Summer in my neck of the woods (29S, 54W, a mere 50m above sea level) is brutal; temperatures can reach above 30ºC during the day, and stay above 20ºC at night. Under these conditions, potted plants such as shubs, herbs and ivies need to be watered every day to stay healthy. That is a chore, and more complicated if one goes away for a few days. What’s a geek to do? Why, build an IoT irrigation system!
Sourcing the parts
The system is comprised of a kit of tubing, drippers, support stakes and T connectors. To drive the water a small pump was selected, and finally a WiFi relay will allow some degree of smart control. Here are the parts:
With this kit, you route the black tubing around the area you want to irrigate, and then at each target you cut the hose, insert a “T” and derive a short run of hose ending on a dripper, supported by a stem. The drippers can have their flow adjusted by twisting the cap.
The selected pump is a small submersible DC brushless pump, of the type that is commonly used in arts and crafts to make little fountain ornaments.
This pump runs on 12V DC, and to power it I used a DC adapter I had lying around, for which I have no link or reference. Given the small wattage of the pump, almost any 12V power adapter will do.
The last piece of the puzzle is to add something to turn the pump on and off periodically; a simple programmable would work, but a WiFi relay is more versatile, and can later be integrated in my home automation hub.
This is a SONOFF device from Itead (see https://www.itead.cc/). They have a variety of different IoT modules with interesting applications. This Sonoff relay (and most of their devices) is based around the valiant ESP8266 and the fact that it adds its own mains power supply, a relay, connectors and a very neat enclosure, make it a very interesting device to work with.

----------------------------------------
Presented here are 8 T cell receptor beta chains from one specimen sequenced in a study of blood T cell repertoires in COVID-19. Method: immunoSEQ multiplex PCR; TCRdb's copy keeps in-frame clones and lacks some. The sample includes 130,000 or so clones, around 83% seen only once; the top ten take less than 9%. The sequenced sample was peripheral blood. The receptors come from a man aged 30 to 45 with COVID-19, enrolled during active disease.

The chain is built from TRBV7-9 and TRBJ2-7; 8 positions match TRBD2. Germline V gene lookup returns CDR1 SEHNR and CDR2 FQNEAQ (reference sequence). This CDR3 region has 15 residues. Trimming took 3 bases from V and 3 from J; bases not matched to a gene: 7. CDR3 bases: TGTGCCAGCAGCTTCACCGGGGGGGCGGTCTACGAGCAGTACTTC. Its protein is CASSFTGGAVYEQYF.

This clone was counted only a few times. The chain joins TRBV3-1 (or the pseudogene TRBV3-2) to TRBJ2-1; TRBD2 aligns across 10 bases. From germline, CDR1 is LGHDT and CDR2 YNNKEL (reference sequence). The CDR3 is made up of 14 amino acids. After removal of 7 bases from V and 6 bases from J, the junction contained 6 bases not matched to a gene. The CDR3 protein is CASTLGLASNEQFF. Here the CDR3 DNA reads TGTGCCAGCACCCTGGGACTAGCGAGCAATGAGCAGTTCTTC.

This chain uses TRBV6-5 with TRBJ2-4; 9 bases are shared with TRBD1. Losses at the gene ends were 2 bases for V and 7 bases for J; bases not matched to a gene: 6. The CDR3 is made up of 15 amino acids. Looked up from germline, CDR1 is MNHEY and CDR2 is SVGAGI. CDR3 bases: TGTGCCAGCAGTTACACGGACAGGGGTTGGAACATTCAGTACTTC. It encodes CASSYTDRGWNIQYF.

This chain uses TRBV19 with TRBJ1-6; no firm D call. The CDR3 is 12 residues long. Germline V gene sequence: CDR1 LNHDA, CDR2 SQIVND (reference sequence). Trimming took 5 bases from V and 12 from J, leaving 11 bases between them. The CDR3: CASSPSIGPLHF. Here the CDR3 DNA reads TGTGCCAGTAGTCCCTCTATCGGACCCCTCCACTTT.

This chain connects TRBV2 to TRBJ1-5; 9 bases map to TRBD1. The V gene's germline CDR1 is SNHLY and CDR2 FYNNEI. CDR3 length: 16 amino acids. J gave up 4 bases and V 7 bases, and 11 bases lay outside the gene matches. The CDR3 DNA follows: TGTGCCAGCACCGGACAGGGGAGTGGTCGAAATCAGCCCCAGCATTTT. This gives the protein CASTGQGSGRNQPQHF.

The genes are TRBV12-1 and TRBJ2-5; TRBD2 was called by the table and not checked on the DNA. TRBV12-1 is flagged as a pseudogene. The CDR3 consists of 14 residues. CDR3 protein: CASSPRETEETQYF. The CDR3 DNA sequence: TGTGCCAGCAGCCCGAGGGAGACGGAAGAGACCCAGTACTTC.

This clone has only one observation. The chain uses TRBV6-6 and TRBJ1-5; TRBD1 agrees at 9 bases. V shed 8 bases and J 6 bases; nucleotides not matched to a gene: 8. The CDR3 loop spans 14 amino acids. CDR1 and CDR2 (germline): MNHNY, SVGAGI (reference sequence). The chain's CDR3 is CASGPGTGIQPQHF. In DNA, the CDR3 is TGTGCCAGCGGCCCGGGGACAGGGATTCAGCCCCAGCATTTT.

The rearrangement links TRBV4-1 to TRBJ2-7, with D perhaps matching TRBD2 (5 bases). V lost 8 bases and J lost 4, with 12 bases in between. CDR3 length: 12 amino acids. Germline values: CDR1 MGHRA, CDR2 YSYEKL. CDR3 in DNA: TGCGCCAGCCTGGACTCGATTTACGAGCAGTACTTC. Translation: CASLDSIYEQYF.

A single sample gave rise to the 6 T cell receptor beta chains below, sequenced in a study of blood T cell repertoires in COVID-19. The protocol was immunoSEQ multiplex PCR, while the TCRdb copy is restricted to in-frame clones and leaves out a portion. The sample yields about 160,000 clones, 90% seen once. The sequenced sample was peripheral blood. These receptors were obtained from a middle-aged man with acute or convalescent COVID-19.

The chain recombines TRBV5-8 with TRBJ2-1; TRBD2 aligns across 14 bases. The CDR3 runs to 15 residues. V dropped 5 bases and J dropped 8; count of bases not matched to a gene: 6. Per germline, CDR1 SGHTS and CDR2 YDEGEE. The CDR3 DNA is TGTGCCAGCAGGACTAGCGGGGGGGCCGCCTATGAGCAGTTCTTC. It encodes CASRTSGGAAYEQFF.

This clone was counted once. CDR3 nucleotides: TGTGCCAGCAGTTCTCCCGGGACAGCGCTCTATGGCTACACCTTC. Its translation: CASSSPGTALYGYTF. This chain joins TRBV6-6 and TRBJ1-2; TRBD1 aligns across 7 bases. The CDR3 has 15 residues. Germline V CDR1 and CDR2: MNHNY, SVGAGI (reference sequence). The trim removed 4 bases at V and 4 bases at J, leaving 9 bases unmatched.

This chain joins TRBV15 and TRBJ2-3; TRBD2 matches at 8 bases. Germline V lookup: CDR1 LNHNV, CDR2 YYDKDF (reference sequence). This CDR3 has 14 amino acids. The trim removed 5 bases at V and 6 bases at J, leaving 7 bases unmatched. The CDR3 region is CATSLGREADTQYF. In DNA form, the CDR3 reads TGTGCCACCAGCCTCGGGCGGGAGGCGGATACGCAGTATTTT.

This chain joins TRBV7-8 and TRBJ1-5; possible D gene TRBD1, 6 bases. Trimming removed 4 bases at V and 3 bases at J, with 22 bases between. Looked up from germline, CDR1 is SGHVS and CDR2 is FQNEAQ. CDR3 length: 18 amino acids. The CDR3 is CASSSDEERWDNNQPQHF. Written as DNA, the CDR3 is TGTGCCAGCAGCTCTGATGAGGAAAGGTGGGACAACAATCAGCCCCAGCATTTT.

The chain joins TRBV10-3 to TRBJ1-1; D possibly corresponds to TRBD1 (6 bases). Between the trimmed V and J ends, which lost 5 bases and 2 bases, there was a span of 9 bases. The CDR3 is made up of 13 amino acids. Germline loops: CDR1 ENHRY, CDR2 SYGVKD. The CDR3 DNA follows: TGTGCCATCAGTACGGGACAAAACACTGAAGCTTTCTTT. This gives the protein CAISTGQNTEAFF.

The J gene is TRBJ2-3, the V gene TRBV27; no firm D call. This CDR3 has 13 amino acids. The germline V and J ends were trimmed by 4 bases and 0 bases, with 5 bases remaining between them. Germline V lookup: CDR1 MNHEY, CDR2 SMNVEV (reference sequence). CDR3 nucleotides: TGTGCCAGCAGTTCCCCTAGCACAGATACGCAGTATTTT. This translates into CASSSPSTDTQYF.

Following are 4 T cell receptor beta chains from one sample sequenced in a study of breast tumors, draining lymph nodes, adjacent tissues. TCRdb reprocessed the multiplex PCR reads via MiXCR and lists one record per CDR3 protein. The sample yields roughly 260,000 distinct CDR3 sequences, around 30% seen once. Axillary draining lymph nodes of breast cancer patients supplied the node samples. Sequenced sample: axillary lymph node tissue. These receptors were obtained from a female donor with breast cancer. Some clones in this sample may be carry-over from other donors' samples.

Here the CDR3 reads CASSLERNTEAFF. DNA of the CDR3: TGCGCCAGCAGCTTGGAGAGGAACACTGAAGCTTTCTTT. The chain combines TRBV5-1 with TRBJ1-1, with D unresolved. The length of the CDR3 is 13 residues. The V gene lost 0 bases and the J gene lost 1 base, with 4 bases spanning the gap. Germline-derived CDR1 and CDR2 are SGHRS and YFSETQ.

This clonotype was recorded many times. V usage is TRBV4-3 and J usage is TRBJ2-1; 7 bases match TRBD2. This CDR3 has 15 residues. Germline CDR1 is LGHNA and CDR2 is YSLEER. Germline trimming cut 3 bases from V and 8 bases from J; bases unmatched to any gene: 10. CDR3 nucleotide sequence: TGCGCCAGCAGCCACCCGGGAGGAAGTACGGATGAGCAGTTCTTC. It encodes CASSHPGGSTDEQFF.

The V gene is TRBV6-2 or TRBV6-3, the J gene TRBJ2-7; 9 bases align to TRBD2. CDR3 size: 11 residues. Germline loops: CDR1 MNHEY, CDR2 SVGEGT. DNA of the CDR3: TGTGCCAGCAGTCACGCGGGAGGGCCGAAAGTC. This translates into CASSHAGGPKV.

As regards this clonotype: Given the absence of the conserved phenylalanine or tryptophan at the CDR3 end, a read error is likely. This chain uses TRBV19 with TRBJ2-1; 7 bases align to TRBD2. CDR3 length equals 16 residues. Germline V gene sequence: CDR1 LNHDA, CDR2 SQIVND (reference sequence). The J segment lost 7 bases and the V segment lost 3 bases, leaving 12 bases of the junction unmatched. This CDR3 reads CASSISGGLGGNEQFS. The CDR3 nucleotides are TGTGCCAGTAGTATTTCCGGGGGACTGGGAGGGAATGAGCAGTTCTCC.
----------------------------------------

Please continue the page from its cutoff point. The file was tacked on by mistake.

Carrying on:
The app used to program and control the relay (eWeLink) is not bad at all, but in order to have more flexibility in connecting it to my own home-automation hub, I’m probably going to re-flash it with an alternative firmware. There are a few options for these Sonoff devices, but the most mature and feature-complete one seems to be the Espurna firmware (https://github.com/xoseperez/espurna). More on that on another post.
Measuring the flow rate of the water pump
The water pump is rated for 240 liters of water per our of operation, or 4 liters per minute if you do the math. I wanted to test this out, and it turned out close: on my tests, I’ve got 3.5 liters per minute, or 210 liters per hour. More than enough for my application, although this was measured with a short tube on the output, the actual flow will probably be less, when coupled with the long hose and several drippers.
Putting it all together
Not much to say about that, you just connect the pump to the power adapter, that into the WiFi relay and the relay to mains. For water supply I used a 20l water jug, on which I added a small output valve near the bottom line.
Here are a few pictures of the setup on its “inaugural run”, on 2018-12-16:
The pieces all connected together, except for the water hoses.
On the wall, with hoses connected, and with the 20l “tank”, ready for first tests.
The main water line running horizontally throughout the balcony, and a “T” derivation feeding a dripper for a potted plant.
Water coming out of a dripper. This one is almost closed, for a small flow. On a larger pot, with the dripper wide open, you get more of a “shower” pattern – depending on water pressure.